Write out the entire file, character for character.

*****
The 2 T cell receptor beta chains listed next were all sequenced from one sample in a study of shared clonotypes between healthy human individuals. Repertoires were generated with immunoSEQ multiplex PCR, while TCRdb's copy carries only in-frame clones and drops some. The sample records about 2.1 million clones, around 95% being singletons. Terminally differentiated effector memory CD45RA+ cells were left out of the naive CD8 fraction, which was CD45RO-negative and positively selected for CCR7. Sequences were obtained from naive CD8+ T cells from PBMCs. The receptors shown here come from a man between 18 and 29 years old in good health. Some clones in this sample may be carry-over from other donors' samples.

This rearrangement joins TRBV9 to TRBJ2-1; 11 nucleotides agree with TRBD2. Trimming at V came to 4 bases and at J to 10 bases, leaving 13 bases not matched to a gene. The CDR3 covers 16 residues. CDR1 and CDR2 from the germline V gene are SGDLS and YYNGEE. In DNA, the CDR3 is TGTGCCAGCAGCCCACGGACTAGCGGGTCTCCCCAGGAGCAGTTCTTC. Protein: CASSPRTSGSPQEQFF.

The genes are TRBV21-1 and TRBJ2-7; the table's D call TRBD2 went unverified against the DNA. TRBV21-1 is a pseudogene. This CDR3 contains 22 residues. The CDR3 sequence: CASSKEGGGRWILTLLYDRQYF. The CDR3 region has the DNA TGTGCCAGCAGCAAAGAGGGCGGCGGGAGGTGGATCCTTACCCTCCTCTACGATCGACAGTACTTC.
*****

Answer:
The 2 T cell receptor beta chains listed next were all sequenced from one sample in a study of shared clonotypes between healthy human individuals. Repertoires were generated with immunoSEQ multiplex PCR, while TCRdb's copy carries only in-frame clones and drops some. The sample records about 2.1 million clones, around 95% being singletons. Terminally differentiated effector memory CD45RA+ cells were left out of the naive CD8 fraction, which was CD45RO-negative and positively selected for CCR7. Sequences were obtained from naive CD8+ T cells from PBMCs. The receptors shown here come from a man between 18 and 29 years old in good health. Some clones in this sample may be carry-over from other donors' samples.

This rearrangement joins TRBV9 to TRBJ2-1; 11 nucleotides agree with TRBD2. Trimming at V came to 4 bases and at J to 10 bases, leaving 13 bases not matched to a gene. The CDR3 covers 16 residues. CDR1 and CDR2 from the germline V gene are SGDLS and YYNGEE. In DNA, the CDR3 is TGTGCCAGCAGCCCACGGACTAGCGGGTCTCCCCAGGAGCAGTTCTTC. Protein: CASSPRTSGSPQEQFF.

The genes are TRBV21-1 and TRBJ2-7; the table's D call TRBD2 went unverified against the DNA. TRBV21-1 is a pseudogene. This CDR3 contains 22 residues. The CDR3 sequence: CASSKEGGGRWILTLLYDRQYF. The CDR3 region has the DNA TGTGCCAGCAGCAAAGAGGGCGGCGGGAGGTGGATCCTTACCCTCCTCTACGATCGACAGTACTTC.